Providing babies with natural nutrients that are entirely beneficial to them through breastfeeding is one thing that mothers want to do right.

Q: I want to make sure I'm providing enough nutrition to my newborn, but I don't know if I'm producing enough milk. Is it safe to use herbal supplements to help?

A: Providing babies with natural nutrients that are entirely beneficial to them through breastfeeding is one thing that mothers want to do right. However, some moms become worried that they are not doing enough for their babies through breastfeeding, which leads them to seek out help from as many different sources as they can find.

One of those sources is galactagogues, which are supplements used to increase milk production in mothers. Many are herbal, including fenugreek, goat's rue, milk thistle and papaya. Some mothers worry they are not producing enough milk for their babies, and therefore they turn to these supplements in order to increase their milk production. As well-intended as these efforts may be, there are various problems that could occur from adding these supplements to your baby's diet.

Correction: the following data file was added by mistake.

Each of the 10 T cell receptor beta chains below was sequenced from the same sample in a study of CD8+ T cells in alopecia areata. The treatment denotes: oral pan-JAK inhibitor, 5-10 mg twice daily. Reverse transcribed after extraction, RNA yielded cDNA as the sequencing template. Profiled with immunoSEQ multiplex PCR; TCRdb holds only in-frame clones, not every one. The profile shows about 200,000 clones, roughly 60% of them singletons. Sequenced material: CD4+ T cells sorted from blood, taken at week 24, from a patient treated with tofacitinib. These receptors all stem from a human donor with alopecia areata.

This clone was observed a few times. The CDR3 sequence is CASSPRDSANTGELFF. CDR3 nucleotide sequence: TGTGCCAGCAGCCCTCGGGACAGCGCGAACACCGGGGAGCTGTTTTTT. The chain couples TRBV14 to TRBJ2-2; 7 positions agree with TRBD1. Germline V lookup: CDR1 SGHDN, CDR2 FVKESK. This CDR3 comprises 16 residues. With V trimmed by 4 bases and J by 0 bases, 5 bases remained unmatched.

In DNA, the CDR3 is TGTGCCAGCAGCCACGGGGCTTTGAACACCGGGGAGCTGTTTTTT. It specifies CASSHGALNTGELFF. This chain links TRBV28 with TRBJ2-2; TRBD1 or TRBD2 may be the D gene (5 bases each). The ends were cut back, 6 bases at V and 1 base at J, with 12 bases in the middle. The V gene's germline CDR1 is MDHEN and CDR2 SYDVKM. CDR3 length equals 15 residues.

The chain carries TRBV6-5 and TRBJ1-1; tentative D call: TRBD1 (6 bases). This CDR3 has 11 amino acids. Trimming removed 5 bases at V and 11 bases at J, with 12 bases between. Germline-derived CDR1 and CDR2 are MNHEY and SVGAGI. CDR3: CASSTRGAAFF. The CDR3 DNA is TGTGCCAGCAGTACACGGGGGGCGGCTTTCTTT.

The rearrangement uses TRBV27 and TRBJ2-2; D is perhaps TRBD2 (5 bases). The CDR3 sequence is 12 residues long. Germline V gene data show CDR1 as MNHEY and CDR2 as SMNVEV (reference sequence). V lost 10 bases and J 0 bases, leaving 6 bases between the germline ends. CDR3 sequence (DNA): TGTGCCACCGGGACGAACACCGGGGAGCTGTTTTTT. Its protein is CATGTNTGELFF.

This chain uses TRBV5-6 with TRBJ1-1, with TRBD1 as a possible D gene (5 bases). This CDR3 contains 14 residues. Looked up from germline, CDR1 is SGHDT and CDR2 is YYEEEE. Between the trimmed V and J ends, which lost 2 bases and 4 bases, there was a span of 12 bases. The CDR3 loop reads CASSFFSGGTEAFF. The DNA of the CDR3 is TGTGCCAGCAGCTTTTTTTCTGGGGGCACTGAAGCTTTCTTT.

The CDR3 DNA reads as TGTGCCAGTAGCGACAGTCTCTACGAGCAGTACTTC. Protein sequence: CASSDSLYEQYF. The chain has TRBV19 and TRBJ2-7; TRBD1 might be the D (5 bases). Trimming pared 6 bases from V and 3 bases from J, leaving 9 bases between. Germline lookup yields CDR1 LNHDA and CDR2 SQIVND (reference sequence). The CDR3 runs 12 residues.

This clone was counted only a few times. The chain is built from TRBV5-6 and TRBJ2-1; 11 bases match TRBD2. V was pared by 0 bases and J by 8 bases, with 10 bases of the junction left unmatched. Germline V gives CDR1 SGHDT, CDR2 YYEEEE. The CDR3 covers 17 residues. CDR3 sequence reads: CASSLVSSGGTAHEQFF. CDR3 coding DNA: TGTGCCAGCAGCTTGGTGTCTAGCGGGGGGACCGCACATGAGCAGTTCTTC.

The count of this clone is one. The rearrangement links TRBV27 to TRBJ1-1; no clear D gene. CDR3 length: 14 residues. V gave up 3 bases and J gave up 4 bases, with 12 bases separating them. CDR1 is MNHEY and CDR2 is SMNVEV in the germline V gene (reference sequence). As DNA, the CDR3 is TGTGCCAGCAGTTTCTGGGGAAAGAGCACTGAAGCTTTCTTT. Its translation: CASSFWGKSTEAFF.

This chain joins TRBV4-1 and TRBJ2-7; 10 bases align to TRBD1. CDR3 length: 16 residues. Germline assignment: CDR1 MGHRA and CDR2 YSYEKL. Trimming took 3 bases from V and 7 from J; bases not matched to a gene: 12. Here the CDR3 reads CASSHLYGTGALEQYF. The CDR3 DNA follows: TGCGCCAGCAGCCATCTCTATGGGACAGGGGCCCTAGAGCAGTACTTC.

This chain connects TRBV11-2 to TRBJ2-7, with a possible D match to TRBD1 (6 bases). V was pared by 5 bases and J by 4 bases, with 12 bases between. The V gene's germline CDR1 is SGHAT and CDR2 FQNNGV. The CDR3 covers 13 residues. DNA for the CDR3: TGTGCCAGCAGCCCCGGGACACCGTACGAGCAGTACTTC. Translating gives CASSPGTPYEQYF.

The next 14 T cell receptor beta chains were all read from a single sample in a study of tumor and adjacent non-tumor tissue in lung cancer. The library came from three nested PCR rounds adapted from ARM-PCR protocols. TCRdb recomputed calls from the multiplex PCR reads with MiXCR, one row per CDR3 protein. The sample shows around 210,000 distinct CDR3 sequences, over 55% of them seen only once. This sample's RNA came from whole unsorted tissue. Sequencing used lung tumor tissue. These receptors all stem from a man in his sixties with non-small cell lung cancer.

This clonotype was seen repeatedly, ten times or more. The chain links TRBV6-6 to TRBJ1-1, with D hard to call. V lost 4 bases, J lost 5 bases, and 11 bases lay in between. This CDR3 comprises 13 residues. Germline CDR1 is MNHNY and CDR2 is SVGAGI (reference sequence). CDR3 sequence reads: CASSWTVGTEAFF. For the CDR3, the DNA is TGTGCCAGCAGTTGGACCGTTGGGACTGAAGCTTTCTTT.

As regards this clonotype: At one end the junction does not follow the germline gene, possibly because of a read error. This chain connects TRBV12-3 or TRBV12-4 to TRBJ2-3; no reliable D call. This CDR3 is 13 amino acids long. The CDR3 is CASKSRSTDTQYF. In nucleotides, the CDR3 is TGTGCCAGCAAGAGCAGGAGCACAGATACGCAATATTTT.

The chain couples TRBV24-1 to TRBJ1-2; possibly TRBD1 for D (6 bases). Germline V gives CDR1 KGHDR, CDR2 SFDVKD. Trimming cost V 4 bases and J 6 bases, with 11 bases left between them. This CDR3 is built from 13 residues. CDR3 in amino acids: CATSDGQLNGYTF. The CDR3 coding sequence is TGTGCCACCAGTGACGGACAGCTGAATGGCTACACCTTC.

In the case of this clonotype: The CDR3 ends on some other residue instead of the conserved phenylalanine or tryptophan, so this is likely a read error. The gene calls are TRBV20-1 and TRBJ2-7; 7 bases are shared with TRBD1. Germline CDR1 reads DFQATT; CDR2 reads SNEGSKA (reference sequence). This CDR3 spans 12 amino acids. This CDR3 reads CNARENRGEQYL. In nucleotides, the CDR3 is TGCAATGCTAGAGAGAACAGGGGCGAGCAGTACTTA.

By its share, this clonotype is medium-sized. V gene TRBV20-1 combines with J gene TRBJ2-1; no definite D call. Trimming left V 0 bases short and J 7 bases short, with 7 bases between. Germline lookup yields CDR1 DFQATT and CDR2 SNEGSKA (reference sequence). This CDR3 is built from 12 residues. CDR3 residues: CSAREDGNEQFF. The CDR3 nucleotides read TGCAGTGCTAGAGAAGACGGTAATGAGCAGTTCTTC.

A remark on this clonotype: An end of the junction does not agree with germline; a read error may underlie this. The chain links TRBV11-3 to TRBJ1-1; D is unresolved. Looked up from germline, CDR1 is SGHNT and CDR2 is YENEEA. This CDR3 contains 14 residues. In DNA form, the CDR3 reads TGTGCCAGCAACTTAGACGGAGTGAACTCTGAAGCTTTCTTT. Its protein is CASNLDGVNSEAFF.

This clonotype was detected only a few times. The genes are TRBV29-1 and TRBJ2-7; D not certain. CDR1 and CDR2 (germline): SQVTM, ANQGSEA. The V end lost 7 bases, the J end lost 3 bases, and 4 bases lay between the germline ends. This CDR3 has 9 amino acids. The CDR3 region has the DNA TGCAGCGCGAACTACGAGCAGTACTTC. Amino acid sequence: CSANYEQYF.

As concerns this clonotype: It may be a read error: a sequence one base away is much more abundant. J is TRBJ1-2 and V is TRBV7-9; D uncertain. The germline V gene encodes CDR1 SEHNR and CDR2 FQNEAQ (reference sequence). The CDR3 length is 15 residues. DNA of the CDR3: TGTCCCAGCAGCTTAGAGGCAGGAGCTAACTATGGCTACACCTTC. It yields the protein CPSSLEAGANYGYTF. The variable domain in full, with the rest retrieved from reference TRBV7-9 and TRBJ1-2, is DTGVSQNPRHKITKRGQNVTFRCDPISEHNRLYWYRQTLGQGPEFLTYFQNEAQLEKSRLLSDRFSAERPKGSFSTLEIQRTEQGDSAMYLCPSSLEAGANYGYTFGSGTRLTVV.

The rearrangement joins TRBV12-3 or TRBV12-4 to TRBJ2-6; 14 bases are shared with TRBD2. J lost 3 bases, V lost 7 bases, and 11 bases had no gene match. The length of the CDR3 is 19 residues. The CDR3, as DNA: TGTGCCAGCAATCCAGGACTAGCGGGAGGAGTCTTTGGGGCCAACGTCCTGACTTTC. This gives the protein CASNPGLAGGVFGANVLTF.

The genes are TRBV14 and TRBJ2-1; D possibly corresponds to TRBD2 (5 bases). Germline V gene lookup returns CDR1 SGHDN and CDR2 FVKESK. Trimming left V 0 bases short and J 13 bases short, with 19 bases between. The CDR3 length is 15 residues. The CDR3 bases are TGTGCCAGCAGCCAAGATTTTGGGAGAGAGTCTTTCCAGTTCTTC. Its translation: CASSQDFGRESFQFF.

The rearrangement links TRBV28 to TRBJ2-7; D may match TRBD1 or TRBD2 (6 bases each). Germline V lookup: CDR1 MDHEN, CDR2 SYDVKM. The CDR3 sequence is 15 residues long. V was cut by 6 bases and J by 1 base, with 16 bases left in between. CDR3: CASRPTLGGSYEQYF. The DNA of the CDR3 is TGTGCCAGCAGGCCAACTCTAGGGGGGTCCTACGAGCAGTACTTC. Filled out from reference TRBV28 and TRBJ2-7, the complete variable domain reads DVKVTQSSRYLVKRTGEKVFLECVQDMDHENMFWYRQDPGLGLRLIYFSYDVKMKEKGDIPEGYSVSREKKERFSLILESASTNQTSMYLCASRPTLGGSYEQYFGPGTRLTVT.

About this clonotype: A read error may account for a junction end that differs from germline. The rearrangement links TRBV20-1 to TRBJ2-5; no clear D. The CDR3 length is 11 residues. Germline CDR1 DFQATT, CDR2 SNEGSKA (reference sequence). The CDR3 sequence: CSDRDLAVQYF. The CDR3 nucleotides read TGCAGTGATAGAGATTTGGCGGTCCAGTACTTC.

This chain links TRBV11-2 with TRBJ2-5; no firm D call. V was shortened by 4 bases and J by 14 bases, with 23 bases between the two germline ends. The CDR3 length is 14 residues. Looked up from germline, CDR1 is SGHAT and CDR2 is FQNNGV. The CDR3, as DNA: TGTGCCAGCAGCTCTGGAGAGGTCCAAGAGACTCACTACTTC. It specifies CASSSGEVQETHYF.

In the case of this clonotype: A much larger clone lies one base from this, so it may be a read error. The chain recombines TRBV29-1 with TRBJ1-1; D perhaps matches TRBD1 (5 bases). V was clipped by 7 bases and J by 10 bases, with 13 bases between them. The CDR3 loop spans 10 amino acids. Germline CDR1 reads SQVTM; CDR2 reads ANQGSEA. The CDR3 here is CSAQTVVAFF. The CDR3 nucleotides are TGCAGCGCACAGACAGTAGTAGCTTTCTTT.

Some supplements can cause blood sugar issues in mothers, while prescribed medicines could cause depression or mood disorders in mothers, both of which are unhealthy for babies. A healthy mother does not need additional nutritional supplements.

If you are worried that your baby is not gaining enough weight, try feeding them more often or talk to a doctor or lactation consultant. Always consult your child's pediatrician with concerns about your child's health.

-Michelle Ross, RD, LD, ALC, is Program Manager for Clinical Nutrition and Lactation at Nationwide Children's Hospital